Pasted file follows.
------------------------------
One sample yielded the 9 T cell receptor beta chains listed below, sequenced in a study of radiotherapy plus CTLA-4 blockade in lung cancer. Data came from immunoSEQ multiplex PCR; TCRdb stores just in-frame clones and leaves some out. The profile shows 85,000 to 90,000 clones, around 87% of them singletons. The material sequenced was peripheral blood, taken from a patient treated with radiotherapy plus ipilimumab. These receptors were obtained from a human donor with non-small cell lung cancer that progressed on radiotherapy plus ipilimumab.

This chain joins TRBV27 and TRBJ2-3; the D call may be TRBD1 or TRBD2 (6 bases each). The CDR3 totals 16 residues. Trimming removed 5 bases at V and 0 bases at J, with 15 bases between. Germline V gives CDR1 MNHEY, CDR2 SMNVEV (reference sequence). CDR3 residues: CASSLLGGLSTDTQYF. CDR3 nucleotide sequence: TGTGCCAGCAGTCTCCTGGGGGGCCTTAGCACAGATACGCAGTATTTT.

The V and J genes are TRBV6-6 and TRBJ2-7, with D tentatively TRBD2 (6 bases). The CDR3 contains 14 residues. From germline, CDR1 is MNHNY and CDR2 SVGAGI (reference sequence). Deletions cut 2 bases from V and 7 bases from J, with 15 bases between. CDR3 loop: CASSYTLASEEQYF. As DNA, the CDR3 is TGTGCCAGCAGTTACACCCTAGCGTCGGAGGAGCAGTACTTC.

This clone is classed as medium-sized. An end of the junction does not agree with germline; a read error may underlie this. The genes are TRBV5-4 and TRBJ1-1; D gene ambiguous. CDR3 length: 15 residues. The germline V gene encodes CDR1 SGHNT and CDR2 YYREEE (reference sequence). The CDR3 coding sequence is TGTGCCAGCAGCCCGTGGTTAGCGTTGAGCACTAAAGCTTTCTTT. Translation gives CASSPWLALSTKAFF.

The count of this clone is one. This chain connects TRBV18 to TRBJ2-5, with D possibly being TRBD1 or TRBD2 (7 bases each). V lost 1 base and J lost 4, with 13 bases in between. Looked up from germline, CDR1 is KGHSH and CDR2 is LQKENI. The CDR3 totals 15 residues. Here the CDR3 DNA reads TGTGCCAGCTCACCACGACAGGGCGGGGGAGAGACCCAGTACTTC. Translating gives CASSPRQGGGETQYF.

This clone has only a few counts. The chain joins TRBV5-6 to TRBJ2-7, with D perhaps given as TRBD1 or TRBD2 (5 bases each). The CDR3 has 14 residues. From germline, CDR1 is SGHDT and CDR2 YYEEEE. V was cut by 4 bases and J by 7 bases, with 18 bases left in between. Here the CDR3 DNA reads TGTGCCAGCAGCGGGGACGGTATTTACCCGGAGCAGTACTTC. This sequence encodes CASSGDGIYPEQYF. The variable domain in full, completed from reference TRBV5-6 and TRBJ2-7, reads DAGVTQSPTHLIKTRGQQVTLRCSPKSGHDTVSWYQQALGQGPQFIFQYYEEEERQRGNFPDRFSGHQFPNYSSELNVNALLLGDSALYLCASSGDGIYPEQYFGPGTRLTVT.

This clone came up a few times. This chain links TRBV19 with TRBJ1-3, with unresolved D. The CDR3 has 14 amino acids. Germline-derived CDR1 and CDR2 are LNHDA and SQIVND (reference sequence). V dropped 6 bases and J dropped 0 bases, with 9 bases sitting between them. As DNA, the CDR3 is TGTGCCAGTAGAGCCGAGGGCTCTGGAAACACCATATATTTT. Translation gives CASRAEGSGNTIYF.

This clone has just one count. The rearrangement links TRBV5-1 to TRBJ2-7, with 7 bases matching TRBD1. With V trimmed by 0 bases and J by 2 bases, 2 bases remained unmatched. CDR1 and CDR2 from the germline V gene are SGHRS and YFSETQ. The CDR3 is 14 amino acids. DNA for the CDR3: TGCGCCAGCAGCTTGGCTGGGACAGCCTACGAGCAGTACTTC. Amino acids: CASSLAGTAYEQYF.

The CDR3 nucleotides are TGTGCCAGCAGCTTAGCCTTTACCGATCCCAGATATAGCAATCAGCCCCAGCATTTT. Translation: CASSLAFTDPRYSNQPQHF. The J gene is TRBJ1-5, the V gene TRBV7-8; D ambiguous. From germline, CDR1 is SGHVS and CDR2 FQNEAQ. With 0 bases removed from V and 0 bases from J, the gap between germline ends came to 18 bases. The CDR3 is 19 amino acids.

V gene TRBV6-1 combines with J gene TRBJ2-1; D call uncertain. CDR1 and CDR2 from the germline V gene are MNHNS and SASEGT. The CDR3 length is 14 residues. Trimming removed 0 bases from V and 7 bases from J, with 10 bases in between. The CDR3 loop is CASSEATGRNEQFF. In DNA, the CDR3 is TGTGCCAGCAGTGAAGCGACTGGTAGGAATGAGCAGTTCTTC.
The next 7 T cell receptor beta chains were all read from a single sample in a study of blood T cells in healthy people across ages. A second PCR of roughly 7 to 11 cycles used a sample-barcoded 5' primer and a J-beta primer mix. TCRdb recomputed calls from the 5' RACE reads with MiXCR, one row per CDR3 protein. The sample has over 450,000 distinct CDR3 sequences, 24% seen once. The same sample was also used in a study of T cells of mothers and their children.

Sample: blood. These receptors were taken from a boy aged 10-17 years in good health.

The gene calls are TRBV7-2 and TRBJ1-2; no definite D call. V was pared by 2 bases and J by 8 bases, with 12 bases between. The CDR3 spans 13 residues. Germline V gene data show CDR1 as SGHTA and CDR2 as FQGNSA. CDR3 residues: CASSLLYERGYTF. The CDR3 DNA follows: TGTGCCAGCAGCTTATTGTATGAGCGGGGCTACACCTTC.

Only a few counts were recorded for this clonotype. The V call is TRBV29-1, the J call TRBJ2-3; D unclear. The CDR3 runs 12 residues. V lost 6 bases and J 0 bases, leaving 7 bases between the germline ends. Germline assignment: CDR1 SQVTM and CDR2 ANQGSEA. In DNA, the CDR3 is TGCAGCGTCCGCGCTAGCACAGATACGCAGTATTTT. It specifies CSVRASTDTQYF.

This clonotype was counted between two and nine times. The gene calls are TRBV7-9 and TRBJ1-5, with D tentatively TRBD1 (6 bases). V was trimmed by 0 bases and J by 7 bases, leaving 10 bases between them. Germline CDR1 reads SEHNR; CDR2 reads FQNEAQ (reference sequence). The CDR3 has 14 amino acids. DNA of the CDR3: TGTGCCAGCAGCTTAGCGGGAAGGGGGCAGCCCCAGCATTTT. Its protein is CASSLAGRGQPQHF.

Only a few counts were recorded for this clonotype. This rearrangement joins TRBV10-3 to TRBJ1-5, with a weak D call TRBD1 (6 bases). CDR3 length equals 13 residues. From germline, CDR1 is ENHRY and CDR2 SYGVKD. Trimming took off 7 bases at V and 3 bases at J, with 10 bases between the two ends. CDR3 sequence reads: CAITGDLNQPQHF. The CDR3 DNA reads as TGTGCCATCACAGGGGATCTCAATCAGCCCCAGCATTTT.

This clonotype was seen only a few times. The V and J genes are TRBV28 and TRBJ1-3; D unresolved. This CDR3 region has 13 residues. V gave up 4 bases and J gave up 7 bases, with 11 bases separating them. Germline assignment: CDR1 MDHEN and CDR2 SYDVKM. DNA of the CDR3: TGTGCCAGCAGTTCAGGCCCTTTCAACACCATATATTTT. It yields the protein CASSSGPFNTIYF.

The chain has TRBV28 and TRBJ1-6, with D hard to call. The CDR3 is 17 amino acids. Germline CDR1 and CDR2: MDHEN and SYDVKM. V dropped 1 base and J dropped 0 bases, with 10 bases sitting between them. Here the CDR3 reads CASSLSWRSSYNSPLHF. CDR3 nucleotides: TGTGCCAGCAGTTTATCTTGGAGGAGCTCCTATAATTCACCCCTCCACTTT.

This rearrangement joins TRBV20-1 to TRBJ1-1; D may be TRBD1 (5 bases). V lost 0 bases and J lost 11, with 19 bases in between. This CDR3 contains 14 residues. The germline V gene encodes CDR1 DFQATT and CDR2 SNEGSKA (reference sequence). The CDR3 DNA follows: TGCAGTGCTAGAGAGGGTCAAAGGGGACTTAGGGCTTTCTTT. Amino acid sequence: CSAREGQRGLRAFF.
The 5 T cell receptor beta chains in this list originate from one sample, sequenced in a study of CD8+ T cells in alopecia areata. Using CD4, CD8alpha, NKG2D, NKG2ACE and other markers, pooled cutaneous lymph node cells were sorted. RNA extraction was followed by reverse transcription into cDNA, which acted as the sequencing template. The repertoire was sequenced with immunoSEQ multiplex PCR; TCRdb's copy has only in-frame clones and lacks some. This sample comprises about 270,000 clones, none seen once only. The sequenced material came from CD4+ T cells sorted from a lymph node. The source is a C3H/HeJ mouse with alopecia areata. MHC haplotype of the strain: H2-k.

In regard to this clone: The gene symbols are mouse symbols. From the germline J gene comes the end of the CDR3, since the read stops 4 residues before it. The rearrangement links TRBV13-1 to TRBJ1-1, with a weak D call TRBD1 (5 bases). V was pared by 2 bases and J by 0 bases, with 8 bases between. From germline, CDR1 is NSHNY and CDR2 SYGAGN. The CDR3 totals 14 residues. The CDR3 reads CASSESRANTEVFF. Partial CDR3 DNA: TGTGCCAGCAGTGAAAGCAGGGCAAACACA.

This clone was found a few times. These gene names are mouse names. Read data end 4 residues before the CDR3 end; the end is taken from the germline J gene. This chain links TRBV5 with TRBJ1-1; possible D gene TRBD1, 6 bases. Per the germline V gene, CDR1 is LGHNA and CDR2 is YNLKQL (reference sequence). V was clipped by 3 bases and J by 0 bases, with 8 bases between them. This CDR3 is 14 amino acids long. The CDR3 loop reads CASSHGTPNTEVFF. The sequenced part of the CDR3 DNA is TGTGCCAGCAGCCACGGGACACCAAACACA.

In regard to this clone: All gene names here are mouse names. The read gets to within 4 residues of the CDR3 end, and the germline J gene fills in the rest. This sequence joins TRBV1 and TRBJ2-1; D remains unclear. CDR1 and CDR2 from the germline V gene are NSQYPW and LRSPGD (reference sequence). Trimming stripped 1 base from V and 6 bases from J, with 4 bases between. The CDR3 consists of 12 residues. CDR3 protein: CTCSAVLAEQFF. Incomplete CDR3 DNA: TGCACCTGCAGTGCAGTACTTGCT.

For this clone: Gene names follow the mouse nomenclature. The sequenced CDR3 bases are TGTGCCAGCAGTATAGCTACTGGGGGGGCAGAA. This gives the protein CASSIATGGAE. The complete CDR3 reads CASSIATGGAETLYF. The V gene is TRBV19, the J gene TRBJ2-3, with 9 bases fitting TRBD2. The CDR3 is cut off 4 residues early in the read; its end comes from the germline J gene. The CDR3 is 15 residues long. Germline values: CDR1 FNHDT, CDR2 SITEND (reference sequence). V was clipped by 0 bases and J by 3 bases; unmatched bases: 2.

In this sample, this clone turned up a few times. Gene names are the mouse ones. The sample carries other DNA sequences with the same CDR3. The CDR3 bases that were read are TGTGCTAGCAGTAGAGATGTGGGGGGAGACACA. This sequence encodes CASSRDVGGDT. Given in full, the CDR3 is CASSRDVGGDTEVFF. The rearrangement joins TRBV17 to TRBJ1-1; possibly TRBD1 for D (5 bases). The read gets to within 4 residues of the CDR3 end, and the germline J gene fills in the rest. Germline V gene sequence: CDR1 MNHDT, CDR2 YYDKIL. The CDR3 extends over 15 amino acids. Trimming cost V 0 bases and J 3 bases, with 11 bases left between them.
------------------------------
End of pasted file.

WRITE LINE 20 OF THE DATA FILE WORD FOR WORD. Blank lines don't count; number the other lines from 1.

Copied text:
The 5 T cell receptor beta chains in this list originate from one sample, sequenced in a study of CD8+ T cells in alopecia areata. Using CD4, CD8alpha, NKG2D, NKG2ACE and other markers, pooled cutaneous lymph node cells were sorted. RNA extraction was followed by reverse transcription into cDNA, which acted as the sequencing template. The repertoire was sequenced with immunoSEQ multiplex PCR; TCRdb's copy has only in-frame clones and lacks some. This sample comprises about 270,000 clones, none seen once only. The sequenced material came from CD4+ T cells sorted from a lymph node. The source is a C3H/HeJ mouse with alopecia areata. MHC haplotype of the strain: H2-k.